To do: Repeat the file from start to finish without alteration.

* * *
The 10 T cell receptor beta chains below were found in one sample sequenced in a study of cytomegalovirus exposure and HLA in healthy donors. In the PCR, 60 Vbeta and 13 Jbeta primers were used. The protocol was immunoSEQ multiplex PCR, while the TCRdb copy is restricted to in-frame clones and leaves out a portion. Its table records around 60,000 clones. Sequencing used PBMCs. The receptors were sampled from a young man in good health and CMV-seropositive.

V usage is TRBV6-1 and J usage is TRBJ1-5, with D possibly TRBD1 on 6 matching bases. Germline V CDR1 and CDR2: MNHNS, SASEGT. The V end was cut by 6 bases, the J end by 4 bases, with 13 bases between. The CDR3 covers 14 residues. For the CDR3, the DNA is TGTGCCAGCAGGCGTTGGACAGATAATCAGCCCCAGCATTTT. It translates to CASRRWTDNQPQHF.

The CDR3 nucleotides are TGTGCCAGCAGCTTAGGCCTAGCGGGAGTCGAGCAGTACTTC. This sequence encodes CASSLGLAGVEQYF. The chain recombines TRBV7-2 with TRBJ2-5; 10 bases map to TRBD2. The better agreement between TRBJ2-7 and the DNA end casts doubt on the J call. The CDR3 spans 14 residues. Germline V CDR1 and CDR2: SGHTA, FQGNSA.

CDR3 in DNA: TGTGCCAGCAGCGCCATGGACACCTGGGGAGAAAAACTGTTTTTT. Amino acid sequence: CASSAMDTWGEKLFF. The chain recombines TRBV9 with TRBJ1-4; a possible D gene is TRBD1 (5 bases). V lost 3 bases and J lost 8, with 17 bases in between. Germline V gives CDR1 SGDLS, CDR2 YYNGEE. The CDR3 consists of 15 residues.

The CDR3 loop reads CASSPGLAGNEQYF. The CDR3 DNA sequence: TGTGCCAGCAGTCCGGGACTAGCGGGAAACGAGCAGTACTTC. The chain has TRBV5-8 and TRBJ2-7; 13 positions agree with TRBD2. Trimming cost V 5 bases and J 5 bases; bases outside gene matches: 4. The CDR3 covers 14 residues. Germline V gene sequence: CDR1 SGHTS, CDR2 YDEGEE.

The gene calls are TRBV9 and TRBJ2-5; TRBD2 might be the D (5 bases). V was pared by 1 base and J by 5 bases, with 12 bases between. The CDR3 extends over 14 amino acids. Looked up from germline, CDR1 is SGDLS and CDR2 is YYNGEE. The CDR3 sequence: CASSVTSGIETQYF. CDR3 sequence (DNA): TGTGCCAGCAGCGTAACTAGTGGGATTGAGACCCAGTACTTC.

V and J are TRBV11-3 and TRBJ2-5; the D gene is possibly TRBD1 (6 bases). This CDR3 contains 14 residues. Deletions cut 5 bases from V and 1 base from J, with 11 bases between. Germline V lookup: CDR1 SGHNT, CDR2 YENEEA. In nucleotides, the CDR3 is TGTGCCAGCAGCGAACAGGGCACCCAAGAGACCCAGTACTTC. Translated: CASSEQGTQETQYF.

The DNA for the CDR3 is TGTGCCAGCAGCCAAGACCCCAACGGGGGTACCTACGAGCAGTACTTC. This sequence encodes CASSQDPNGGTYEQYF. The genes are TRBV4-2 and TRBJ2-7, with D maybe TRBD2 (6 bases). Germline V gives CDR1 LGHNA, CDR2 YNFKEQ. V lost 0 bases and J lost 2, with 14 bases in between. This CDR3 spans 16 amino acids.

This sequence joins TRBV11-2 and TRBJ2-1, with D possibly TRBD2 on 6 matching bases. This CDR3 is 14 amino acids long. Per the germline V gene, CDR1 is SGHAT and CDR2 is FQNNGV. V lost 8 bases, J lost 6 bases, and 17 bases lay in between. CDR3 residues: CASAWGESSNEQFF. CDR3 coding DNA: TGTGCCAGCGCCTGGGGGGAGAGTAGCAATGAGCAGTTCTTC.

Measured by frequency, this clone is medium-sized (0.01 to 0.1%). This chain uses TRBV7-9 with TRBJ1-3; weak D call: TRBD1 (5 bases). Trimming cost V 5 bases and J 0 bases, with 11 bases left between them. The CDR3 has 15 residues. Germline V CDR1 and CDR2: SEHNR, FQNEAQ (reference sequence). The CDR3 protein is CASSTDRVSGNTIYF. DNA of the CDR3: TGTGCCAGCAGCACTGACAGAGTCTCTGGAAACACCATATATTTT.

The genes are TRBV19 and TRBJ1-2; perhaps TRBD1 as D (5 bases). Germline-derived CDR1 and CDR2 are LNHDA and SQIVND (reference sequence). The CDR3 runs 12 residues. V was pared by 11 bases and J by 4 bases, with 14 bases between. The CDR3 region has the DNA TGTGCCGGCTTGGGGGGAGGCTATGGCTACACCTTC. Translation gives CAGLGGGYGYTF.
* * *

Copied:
The 10 T cell receptor beta chains below were found in one sample sequenced in a study of cytomegalovirus exposure and HLA in healthy donors. In the PCR, 60 Vbeta and 13 Jbeta primers were used. The protocol was immunoSEQ multiplex PCR, while the TCRdb copy is restricted to in-frame clones and leaves out a portion. Its table records around 60,000 clones. Sequencing used PBMCs. The receptors were sampled from a young man in good health and CMV-seropositive.

V usage is TRBV6-1 and J usage is TRBJ1-5, with D possibly TRBD1 on 6 matching bases. Germline V CDR1 and CDR2: MNHNS, SASEGT. The V end was cut by 6 bases, the J end by 4 bases, with 13 bases between. The CDR3 covers 14 residues. For the CDR3, the DNA is TGTGCCAGCAGGCGTTGGACAGATAATCAGCCCCAGCATTTT. It translates to CASRRWTDNQPQHF.

The CDR3 nucleotides are TGTGCCAGCAGCTTAGGCCTAGCGGGAGTCGAGCAGTACTTC. This sequence encodes CASSLGLAGVEQYF. The chain recombines TRBV7-2 with TRBJ2-5; 10 bases map to TRBD2. The better agreement between TRBJ2-7 and the DNA end casts doubt on the J call. The CDR3 spans 14 residues. Germline V CDR1 and CDR2: SGHTA, FQGNSA.

CDR3 in DNA: TGTGCCAGCAGCGCCATGGACACCTGGGGAGAAAAACTGTTTTTT. Amino acid sequence: CASSAMDTWGEKLFF. The chain recombines TRBV9 with TRBJ1-4; a possible D gene is TRBD1 (5 bases). V lost 3 bases and J lost 8, with 17 bases in between. Germline V gives CDR1 SGDLS, CDR2 YYNGEE. The CDR3 consists of 15 residues.

The CDR3 loop reads CASSPGLAGNEQYF. The CDR3 DNA sequence: TGTGCCAGCAGTCCGGGACTAGCGGGAAACGAGCAGTACTTC. The chain has TRBV5-8 and TRBJ2-7; 13 positions agree with TRBD2. Trimming cost V 5 bases and J 5 bases; bases outside gene matches: 4. The CDR3 covers 14 residues. Germline V gene sequence: CDR1 SGHTS, CDR2 YDEGEE.

The gene calls are TRBV9 and TRBJ2-5; TRBD2 might be the D (5 bases). V was pared by 1 base and J by 5 bases, with 12 bases between. The CDR3 extends over 14 amino acids. Looked up from germline, CDR1 is SGDLS and CDR2 is YYNGEE. The CDR3 sequence: CASSVTSGIETQYF. CDR3 sequence (DNA): TGTGCCAGCAGCGTAACTAGTGGGATTGAGACCCAGTACTTC.

V and J are TRBV11-3 and TRBJ2-5; the D gene is possibly TRBD1 (6 bases). This CDR3 contains 14 residues. Deletions cut 5 bases from V and 1 base from J, with 11 bases between. Germline V lookup: CDR1 SGHNT, CDR2 YENEEA. In nucleotides, the CDR3 is TGTGCCAGCAGCGAACAGGGCACCCAAGAGACCCAGTACTTC. Translated: CASSEQGTQETQYF.

The DNA for the CDR3 is TGTGCCAGCAGCCAAGACCCCAACGGGGGTACCTACGAGCAGTACTTC. This sequence encodes CASSQDPNGGTYEQYF. The genes are TRBV4-2 and TRBJ2-7, with D maybe TRBD2 (6 bases). Germline V gives CDR1 LGHNA, CDR2 YNFKEQ. V lost 0 bases and J lost 2, with 14 bases in between. This CDR3 spans 16 amino acids.

This sequence joins TRBV11-2 and TRBJ2-1, with D possibly TRBD2 on 6 matching bases. This CDR3 is 14 amino acids long. Per the germline V gene, CDR1 is SGHAT and CDR2 is FQNNGV. V lost 8 bases, J lost 6 bases, and 17 bases lay in between. CDR3 residues: CASAWGESSNEQFF. CDR3 coding DNA: TGTGCCAGCGCCTGGGGGGAGAGTAGCAATGAGCAGTTCTTC.

Measured by frequency, this clone is medium-sized (0.01 to 0.1%). This chain uses TRBV7-9 with TRBJ1-3; weak D call: TRBD1 (5 bases). Trimming cost V 5 bases and J 0 bases, with 11 bases left between them. The CDR3 has 15 residues. Germline V CDR1 and CDR2: SEHNR, FQNEAQ (reference sequence). The CDR3 protein is CASSTDRVSGNTIYF. DNA of the CDR3: TGTGCCAGCAGCACTGACAGAGTCTCTGGAAACACCATATATTTT.

The genes are TRBV19 and TRBJ1-2; perhaps TRBD1 as D (5 bases). Germline-derived CDR1 and CDR2 are LNHDA and SQIVND (reference sequence). The CDR3 runs 12 residues. V was pared by 11 bases and J by 4 bases, with 14 bases between. The CDR3 region has the DNA TGTGCCGGCTTGGGGGGAGGCTATGGCTACACCTTC. Translation gives CAGLGGGYGYTF.